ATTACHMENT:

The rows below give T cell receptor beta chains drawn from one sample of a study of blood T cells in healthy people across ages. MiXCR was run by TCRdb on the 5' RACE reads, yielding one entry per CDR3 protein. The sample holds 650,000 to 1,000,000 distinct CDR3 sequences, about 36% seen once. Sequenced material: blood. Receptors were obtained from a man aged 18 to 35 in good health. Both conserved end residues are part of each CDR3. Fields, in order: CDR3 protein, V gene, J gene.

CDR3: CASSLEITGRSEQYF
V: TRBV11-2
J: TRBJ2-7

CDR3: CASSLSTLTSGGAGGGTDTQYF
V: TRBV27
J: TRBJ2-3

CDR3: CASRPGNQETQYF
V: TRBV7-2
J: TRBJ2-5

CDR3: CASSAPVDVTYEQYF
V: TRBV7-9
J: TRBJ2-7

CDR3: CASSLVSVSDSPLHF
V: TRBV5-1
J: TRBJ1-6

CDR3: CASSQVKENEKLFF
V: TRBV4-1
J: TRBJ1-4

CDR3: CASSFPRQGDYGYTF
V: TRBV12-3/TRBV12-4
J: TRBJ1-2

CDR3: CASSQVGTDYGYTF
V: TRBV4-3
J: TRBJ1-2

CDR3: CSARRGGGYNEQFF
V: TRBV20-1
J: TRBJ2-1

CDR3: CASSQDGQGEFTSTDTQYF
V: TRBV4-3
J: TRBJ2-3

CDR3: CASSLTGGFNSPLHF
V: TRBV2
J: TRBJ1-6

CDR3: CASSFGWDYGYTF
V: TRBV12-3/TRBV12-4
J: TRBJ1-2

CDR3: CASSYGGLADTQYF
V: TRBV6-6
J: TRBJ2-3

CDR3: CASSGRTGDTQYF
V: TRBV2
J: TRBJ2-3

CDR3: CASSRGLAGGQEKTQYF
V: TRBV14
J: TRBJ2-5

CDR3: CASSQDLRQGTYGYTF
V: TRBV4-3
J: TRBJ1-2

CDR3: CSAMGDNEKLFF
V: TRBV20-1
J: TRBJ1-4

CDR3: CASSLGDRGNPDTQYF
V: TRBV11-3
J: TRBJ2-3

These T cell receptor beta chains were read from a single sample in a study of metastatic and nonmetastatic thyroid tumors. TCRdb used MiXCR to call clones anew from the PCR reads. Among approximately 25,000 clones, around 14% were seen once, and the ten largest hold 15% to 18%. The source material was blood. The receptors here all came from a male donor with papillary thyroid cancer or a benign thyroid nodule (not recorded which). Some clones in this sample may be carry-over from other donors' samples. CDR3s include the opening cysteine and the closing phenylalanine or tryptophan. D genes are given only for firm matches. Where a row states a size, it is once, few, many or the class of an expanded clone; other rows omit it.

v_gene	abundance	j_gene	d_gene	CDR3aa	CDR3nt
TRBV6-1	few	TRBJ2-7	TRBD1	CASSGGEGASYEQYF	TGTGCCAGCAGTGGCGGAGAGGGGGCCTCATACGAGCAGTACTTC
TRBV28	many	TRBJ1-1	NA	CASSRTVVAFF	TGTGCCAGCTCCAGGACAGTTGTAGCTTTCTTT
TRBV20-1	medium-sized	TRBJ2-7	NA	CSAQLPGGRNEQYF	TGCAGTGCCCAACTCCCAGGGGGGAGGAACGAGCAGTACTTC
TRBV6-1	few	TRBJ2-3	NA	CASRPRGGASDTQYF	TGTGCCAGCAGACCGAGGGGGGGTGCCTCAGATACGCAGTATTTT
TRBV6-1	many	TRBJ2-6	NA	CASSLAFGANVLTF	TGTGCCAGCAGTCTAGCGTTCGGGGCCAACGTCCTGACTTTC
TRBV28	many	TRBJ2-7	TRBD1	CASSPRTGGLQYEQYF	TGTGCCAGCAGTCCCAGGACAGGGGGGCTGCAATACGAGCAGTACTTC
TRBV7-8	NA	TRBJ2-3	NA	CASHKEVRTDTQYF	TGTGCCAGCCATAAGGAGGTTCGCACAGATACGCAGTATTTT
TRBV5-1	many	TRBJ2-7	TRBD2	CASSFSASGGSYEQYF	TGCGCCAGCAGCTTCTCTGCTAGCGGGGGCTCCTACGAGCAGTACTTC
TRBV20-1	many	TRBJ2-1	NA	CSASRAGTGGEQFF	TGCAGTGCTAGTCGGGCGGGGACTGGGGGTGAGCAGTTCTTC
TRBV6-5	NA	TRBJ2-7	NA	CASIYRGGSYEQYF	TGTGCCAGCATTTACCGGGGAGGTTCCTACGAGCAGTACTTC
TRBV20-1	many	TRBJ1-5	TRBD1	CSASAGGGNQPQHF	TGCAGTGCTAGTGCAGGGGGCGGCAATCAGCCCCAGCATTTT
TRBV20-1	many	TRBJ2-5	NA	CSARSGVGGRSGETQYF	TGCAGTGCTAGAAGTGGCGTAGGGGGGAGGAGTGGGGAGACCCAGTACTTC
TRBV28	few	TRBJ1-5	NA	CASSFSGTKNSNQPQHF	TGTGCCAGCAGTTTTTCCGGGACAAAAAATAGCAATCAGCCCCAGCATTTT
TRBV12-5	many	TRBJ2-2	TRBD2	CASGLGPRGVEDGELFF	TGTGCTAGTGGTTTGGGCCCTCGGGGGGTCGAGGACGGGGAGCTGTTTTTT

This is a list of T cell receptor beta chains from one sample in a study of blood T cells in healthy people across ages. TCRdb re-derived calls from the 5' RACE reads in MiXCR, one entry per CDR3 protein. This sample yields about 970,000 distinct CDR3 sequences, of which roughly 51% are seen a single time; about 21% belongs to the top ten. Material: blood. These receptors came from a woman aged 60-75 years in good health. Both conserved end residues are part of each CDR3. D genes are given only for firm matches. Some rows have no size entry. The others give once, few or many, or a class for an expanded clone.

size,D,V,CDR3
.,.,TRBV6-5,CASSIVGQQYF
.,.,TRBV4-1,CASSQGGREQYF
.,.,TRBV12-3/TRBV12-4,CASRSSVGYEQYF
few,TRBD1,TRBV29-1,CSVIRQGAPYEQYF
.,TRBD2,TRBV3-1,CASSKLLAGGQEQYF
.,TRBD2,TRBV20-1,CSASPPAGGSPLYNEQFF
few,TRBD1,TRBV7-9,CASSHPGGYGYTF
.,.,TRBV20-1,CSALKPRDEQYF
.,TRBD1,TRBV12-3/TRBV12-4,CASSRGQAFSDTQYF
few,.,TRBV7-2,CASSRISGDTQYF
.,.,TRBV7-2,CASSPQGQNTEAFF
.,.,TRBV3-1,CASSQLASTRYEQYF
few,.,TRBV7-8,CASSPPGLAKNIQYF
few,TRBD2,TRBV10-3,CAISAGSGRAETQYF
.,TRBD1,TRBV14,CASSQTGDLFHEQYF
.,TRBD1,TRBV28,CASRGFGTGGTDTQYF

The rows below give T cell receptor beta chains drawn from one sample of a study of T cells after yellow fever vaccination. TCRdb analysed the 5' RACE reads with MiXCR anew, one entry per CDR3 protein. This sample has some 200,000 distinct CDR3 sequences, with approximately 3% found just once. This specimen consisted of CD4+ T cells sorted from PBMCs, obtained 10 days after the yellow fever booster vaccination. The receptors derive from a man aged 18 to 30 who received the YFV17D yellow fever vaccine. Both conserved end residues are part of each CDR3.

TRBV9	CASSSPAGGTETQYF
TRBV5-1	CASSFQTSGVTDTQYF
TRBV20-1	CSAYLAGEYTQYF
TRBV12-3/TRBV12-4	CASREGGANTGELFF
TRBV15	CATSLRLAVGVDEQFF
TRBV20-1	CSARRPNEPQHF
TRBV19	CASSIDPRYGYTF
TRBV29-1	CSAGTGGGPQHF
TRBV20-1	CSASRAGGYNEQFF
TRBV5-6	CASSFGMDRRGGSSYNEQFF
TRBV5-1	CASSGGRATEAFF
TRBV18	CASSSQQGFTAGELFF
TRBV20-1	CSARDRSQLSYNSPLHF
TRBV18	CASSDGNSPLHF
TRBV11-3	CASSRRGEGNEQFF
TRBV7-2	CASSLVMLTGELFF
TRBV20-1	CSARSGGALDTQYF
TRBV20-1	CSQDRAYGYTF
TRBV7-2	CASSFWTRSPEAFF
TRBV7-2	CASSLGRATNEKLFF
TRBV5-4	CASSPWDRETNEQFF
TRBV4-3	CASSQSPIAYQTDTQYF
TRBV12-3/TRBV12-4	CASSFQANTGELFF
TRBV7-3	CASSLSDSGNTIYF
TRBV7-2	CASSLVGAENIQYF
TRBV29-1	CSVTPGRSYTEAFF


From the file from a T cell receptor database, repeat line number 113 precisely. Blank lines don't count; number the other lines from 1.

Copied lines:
TRBV12-3/TRBV12-4	CASSFQANTGELFF